THE BRITISH LIBRARY

Sound and vision blog

01 July 2019

Recording of the week: wonderful Weingartner

This week's selection comes from Jonathan Summers, Curator of Classical Music Recordings.

This year is the 250th anniversary of the birth of Napoleon Bonaparte and next year is the 250th anniversary of the birth of Beethoven.  Both men, known the world over by a single name, are joined in history by the fact that Beethoven originally dedicated his Third Symphony to Bonaparte.

In 1806, the score was published under the Italian title Sinfonia Eroica - 'Heroic Symphony, composed to celebrate the memory of a great man.'  Apparently, in order to gain a fee from a nobleman for the composition, Beethoven deleted Bonaparte's name and changed the dedication to Prince Franz Joseph Maximilian Lobkowitz. 

Title page for Beethoven's Symphony in E flat major, Op.55, 'Eroica'Title page for Beethoven's Symphony in E flat major, Op.55, 'Eroica' (via Wikimedia Commons)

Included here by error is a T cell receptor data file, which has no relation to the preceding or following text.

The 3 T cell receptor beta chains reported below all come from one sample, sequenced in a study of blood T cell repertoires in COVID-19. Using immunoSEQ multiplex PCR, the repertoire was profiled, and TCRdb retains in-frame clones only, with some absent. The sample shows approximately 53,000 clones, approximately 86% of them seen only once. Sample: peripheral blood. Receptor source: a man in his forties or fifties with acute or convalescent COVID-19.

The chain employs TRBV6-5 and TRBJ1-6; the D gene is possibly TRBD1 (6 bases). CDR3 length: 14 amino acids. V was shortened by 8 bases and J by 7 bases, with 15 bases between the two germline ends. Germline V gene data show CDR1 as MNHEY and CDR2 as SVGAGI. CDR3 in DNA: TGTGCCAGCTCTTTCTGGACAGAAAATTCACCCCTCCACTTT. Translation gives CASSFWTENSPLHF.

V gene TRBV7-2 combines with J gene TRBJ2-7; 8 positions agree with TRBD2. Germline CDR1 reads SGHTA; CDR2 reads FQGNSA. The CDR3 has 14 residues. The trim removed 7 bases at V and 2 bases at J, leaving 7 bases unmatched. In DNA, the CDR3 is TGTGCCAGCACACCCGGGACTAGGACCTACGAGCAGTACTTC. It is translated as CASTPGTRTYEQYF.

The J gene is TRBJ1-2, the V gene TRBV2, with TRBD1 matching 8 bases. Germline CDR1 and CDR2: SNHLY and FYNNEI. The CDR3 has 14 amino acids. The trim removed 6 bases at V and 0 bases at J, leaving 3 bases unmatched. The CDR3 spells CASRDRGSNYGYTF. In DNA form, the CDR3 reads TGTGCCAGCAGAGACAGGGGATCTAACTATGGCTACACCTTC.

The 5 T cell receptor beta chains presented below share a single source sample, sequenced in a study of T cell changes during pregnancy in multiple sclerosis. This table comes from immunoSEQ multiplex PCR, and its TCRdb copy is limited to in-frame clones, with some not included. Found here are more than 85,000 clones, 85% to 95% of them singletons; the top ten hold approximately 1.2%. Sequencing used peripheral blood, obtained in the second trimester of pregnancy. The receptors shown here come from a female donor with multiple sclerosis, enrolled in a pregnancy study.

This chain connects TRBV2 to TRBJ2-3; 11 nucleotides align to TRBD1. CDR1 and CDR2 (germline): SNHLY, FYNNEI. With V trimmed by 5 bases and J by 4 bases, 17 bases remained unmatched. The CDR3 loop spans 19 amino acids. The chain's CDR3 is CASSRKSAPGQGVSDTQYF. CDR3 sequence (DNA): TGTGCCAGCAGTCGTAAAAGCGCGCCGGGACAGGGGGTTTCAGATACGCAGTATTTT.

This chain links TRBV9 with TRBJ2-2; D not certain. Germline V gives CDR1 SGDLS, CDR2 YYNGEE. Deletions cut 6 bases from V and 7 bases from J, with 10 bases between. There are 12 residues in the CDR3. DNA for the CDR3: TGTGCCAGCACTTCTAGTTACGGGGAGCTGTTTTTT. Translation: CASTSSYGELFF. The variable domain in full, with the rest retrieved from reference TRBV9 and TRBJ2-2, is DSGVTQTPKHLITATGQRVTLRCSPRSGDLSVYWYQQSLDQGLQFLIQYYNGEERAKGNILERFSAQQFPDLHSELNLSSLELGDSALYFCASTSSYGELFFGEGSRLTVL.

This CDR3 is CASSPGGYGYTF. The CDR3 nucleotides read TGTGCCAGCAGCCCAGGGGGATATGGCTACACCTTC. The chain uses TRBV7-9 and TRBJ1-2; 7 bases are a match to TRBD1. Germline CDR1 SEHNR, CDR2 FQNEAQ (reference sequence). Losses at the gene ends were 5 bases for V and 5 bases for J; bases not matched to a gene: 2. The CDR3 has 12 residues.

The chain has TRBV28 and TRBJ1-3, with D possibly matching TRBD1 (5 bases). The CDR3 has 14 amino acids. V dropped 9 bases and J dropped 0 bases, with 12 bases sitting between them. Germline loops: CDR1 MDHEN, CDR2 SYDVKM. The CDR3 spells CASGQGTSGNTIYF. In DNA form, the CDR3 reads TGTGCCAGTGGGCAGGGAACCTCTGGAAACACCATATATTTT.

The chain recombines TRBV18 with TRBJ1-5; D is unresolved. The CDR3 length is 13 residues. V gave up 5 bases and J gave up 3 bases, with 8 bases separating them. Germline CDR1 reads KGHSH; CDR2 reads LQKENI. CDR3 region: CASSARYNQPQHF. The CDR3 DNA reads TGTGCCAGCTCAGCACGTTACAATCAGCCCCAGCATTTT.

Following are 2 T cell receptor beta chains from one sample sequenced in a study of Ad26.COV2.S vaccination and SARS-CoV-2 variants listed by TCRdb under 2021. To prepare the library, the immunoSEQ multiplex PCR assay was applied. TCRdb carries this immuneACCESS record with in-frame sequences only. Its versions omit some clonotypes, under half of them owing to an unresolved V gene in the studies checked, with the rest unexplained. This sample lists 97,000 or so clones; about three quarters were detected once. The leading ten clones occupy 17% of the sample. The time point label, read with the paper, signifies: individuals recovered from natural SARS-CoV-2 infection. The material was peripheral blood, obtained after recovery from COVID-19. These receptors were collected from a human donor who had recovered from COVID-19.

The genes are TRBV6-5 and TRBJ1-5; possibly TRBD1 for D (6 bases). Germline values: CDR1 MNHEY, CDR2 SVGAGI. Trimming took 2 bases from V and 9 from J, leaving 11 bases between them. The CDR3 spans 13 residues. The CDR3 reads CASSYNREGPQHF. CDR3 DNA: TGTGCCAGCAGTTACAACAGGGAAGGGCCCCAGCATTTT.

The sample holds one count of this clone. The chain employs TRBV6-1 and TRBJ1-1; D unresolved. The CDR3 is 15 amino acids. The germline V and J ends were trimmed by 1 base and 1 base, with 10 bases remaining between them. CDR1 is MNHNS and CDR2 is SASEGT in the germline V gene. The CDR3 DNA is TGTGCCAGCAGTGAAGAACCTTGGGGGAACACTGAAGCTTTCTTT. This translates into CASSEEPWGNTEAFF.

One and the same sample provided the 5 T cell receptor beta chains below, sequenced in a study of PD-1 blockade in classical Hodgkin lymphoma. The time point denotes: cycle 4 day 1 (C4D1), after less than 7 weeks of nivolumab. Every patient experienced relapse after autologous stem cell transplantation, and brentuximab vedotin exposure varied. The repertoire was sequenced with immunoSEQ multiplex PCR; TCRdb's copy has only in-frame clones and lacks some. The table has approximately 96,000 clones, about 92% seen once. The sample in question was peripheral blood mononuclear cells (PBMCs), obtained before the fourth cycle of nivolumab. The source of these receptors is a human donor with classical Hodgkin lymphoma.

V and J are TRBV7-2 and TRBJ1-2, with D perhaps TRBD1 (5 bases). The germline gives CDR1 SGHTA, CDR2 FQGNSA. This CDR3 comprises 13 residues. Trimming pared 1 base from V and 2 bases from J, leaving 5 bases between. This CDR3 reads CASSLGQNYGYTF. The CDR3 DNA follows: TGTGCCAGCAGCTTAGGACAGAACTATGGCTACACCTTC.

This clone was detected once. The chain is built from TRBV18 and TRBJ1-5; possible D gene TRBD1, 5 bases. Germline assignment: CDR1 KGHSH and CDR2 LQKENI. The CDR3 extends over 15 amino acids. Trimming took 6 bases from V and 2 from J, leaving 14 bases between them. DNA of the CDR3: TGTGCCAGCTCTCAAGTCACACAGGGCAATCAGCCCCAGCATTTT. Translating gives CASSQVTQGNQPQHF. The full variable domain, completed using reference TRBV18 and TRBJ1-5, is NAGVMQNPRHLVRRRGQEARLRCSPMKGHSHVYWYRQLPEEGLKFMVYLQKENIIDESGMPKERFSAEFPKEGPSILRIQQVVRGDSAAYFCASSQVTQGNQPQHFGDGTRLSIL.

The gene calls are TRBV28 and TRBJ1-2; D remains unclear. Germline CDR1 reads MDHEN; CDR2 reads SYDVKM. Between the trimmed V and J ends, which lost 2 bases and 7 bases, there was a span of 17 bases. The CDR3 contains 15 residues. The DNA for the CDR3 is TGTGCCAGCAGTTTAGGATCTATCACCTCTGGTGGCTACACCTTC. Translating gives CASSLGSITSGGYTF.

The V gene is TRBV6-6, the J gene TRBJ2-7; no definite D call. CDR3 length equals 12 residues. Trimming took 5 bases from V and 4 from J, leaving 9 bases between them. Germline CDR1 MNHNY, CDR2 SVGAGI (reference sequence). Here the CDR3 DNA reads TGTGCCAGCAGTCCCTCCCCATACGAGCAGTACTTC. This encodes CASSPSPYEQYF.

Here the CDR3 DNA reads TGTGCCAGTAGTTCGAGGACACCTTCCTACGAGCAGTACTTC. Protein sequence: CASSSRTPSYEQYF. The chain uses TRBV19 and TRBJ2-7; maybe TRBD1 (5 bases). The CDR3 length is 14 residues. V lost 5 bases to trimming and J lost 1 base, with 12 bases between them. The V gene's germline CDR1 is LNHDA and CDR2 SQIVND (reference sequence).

Composer and conductor Felix Weingartner (1863-1942), a pupil of Franz Liszt, was the first to record all of Beethoven's symphonies, many more than once.  This recording of the Eroica was made in 1936 with one of the finest orchestras then and now, the Vienna Philharmonic Orchestra. 

Symphony no. 3 op. 55 E flat major (Eroica)

Photograph of Felix WeingartnerFelix Weingartner circa 1890 (via Wikimedia Commons)

Weingartner brings fresh, clean lines, a taught rhythmic vitality and plenty of colour to the performance.  The quiet surfaces of this Columbia recording and the resonance of the Grosser Musikvereinssaal make for an exciting listening experience, particularly the Scherzo (at 29:28) and the Finale (at 33:36).

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